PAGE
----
A big investment and development effort has been put into the Browser UI (BUI) and its Extensibility Framework, where Oracle is hoping to have the majority of agent-facing functionality (currently available in the Dynamic Agent Desktop – .NET console) by the end of 2017.

The BUI Extensibility Framework will enable automation, integration and extension of the BUI. And the next few releases will make available the following extensibility types…

  • Console – e.g. extension areas on Global or Sidebars (e.g. CTI media-bars); additional widgets on Status Bar; new items on Main Menu; modal and pop-up windows.
  • Workspace – e.g. buttons that trigger actions (e.g. set fields), rules or integrations; browser extensions to show other web-based applications.
  • Analytics – e.g. define virtual schemas and tables to display data from external systems, and allow read and write.

The add-in manager, as well as the add-ins area in the workspace designer, will have a specific section for BUI extensions and add-ins, alongside the one currently available for DAD add-ins.

If you are already excited about it, and feel like jumping straight onto it, know that the BUI Extensibility Framework requires knowledge on the below technologies, and that answer id 5169 is available on the community with documentation.

  • JavaScript
  • HTML
  • CSS
  • JSON

All Stars and Heros

But the icing on the cake, at this year’s conference, was the OSvC All Star and CX Hero status, areas and activities (see photo below)…

  • The Hero Hub booth, where we were able to hang-out with other OSvC heroes, join the Justice League of Customer Service, and have some fun.
  • The CX Hero Lounge, where we could meet fellow CX advocates, do some work during breaks, as well as relax and have a bite to eat.
  • The All Star Appreciation Event, where we got together with the OSvC crew, for some drinks, food and great conversations.

A big thank you to: Keith McFarlane, Stephen Fioretti, Shon Wedde, Jens Lundell, Jeff Wartgow, Vimal Chopra, Susie Boyer, Kent Swartz and Daniel Foppen.

And a very special mention and huge thank you to Erica Leep and Danette Beal for organising all of this, for being absolutely tireless, and for spoiling us with treats.


I’m already looking forward to next year’s conference!

Southwest Airline’s fame is well deserved


I was looking forward to our holiday in California, and to participate in the Modern Customer Experience conference, in Las Vegas. For all sorts of (obvious) reasons. One of them was that I booked two flights with Southwest Airlines (SFO > LAS, and LAS > LAX).

For those who don’t know Southwest Airlines is mentioned as an example, and a success, in several Customer Experience books. It is recognised to be the best airline in the world, when it comes to Customer Service, Experience and Loyalty.

The Airlines’s advocates love it so much that in 2001, after the terrorist attacks in the World Trade Centre, Southwest received thousands of letters from customers who wanted to make sure the company would stay in business. Many of those customers sent checks with the letters. Others returned traveller vouchers.

I had no doubt that the experience was going to be good, but I wanted to experience more. I wanted to experience Southwest in action when things go wrong. To prove that what I read in the books was true. But what if all went well with our flights and travels? Well, the truth is it didn’t really…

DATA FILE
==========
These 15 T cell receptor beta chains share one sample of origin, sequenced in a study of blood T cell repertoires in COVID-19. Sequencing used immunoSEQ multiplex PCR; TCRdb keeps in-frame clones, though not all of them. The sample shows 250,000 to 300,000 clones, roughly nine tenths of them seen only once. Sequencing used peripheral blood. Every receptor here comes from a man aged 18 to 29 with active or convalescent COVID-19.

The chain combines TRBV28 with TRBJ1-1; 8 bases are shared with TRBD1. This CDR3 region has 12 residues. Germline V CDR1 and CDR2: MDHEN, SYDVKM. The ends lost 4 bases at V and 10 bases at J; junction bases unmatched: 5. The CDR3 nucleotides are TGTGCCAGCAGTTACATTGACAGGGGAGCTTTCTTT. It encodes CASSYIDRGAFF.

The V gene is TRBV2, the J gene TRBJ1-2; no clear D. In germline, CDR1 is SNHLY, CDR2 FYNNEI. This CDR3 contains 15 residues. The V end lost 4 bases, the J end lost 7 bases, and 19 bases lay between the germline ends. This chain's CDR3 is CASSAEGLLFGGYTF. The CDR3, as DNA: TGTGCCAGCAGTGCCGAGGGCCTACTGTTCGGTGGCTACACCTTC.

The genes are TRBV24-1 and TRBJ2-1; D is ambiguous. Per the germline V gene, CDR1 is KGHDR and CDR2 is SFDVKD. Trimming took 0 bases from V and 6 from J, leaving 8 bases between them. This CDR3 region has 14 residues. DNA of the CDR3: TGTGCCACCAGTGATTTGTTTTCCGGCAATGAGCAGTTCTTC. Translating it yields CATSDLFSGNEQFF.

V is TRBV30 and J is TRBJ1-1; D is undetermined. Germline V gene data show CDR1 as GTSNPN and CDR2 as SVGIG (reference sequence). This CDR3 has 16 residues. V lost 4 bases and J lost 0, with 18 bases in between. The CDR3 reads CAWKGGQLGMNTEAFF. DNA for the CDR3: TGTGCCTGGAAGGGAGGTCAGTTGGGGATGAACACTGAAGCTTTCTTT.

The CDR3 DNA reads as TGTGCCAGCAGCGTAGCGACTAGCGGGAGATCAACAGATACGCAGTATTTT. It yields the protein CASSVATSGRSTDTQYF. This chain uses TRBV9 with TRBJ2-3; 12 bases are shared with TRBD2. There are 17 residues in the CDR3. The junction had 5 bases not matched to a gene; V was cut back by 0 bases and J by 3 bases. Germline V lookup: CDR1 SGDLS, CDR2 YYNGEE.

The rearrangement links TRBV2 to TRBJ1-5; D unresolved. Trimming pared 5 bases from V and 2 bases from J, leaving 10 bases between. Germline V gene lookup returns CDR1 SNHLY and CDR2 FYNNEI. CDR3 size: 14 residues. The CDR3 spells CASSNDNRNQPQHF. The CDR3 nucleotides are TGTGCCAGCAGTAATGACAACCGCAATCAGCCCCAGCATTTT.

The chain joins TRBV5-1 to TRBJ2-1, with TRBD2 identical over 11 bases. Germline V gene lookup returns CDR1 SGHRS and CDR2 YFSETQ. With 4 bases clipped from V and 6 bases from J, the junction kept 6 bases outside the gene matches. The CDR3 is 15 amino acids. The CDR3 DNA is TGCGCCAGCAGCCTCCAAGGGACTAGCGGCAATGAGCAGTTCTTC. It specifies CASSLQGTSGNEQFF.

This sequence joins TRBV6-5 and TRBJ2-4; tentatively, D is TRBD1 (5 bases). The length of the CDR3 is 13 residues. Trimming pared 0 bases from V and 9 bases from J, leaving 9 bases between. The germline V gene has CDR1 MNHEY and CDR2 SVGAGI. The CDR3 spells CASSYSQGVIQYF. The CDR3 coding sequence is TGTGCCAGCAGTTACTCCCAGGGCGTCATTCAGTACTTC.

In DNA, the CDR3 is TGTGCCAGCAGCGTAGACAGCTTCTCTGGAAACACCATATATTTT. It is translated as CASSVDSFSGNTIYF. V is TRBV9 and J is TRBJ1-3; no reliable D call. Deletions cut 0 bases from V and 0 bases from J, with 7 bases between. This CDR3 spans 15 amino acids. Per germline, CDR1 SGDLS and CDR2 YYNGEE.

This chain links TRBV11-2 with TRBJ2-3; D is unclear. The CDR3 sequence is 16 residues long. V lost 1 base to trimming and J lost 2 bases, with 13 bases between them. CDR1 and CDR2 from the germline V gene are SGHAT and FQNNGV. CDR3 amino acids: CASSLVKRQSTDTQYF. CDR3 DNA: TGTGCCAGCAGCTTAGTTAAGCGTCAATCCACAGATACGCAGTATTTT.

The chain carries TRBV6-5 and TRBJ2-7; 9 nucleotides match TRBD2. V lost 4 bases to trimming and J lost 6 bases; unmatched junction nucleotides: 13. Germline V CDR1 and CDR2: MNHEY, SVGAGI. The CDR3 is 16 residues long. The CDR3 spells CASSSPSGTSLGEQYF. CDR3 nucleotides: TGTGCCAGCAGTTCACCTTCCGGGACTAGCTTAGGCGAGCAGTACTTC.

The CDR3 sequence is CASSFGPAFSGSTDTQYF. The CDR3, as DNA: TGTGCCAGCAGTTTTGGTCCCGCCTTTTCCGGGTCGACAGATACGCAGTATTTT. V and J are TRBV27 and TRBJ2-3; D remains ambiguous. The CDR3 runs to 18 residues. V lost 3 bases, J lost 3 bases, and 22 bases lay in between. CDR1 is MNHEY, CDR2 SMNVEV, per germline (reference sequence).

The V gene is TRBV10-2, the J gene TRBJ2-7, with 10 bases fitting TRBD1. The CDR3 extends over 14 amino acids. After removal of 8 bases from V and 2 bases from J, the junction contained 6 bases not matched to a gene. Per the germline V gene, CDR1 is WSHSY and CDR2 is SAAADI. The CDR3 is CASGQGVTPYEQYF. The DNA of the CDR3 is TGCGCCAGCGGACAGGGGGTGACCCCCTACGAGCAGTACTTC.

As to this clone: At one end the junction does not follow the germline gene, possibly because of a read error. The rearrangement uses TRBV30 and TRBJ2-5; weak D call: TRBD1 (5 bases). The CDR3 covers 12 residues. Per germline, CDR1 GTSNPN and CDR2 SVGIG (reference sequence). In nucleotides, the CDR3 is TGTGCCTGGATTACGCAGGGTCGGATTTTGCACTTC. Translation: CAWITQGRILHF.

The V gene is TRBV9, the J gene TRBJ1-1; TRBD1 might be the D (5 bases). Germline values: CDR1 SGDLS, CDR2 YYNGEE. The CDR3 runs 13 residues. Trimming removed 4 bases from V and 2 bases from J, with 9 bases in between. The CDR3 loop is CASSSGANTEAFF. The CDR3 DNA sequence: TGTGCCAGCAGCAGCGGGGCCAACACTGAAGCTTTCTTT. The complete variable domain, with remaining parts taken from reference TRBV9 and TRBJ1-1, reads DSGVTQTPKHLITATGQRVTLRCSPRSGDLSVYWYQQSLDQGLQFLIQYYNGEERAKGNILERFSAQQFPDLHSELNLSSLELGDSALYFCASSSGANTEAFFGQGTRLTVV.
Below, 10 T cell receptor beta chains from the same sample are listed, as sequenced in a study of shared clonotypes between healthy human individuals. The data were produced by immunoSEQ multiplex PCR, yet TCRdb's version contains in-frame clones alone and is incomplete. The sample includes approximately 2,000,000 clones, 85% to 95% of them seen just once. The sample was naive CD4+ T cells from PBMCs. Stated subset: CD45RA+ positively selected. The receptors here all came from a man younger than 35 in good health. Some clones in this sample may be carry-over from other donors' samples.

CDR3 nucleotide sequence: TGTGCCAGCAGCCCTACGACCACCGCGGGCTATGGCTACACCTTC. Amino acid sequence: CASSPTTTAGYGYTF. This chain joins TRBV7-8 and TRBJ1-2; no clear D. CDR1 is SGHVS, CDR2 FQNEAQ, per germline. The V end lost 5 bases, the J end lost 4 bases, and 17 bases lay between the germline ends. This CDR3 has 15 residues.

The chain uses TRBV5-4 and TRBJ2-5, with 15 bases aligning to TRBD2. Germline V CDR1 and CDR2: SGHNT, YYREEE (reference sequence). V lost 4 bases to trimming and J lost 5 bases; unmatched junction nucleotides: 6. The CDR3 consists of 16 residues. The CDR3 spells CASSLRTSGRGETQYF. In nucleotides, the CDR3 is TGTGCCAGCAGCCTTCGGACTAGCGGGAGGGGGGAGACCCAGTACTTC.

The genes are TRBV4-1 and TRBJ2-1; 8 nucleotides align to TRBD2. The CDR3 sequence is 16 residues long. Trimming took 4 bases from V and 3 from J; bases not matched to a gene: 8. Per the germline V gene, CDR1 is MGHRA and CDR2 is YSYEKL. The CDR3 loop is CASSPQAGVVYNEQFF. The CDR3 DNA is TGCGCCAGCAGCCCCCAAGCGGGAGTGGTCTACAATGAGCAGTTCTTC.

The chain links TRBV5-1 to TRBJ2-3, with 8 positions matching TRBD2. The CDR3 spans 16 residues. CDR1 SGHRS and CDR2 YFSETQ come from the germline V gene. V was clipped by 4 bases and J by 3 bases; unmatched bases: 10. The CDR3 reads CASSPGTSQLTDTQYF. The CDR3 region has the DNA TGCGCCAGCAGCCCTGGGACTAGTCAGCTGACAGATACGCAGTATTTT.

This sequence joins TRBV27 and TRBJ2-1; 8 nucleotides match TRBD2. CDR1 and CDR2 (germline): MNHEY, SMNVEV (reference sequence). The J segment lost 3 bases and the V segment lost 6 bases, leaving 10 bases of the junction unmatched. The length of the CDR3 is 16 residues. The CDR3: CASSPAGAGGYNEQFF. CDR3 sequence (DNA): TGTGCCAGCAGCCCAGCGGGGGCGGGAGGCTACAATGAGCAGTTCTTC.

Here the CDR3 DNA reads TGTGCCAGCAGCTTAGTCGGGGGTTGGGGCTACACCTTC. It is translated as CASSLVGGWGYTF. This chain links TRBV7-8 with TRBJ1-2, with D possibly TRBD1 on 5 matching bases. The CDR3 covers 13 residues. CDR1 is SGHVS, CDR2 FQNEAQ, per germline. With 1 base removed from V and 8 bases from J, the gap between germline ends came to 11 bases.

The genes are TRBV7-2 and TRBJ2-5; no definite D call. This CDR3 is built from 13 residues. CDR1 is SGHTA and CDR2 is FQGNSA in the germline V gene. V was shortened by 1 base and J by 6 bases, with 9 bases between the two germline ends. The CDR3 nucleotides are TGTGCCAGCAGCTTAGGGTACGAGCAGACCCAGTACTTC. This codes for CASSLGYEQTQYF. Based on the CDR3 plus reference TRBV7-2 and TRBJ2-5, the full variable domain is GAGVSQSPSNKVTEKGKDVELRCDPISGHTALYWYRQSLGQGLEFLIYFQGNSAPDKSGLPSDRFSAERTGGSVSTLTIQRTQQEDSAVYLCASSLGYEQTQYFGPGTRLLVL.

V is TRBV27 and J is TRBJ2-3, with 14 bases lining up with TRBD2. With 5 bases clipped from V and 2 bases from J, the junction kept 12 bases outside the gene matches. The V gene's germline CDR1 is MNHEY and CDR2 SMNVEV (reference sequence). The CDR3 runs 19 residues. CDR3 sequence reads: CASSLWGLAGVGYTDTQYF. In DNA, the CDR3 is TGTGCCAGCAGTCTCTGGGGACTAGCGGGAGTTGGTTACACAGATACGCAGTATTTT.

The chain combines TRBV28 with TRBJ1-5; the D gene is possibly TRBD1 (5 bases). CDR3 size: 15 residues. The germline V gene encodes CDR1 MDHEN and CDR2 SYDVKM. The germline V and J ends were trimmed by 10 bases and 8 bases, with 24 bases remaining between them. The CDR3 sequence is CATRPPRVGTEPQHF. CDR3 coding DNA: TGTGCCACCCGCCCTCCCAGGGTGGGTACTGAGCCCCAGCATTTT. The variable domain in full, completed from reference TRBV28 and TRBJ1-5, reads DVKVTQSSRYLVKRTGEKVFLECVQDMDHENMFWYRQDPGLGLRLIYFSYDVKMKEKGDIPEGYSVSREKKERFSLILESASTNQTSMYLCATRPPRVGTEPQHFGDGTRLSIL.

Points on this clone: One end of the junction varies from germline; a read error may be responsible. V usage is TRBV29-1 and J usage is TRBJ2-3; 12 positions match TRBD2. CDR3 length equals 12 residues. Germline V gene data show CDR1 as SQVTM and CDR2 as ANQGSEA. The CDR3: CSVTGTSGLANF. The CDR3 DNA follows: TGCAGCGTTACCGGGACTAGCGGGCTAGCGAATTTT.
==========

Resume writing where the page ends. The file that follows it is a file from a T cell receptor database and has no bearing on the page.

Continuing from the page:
When trying to check-in to the SFO > LAS flight, via the mobile app, it said my reservation was cancelled. So I reached out to Southwest via Twitter, on our way to the airport. The response came back in 27 mins. And 5 mins later, after I provided my booking reference via DM, Jennifer had checked us in, even before we got to the airport.

One week later we got to the airport 4 hours before our 15:40 LAS > LAX flight, so I asked at the check-in desk how much would it cost to go in an earlier flight… “Your flight to LAX is delayed 20 mins so I will put you in the stand-by list for the 12:55 flight free of charge. If that one is full you will be also on the stand-by list for the 13:55 flight”. We were called to the 12:55 flight.

We were truly delighted with the customer service, and I decided to praise Southwest on Twitter, whilst I was at the gate. In a matter of minutes, Adam replied back, asked which was our flight, and gave us a treat (a code for free WiFi on the flight), even before take-off.


So… the stories are true, and Southwest’s fame is indeed deserved. As they seem to have a big focus on the customer, the experience they deliver, and the service they provide. And the good thing is that some times it doesn’t take much. Small and subtle things make the Customer Experience great. Some good examples below, related to our experience.

Southwest doesn’t try to make (what in CX terms we call) “bad profit“. Each passenger is allowed two pieces of checked luggage free of charge (up to 50 pounds), and a carry-on bag plus a personal item (e.g. backpack, purse). And, if for some reason (even when it is not their fault) there is a delay in a flight, they pro-actively put passengers in earlier flights (or in stand-by lists) free of charge.

Southwest operates as a whole when it comes to customer service. They decided to be there, immediately responsive, on the channel that is most convenient to the client, and they decided to trust the customer, removing all the policies and barriers, resolving issues within minutes, without hassling with too many questions. Moreover, they decided to empower their staff, letting them decide when and where to give goodwill and turn customers into advocates.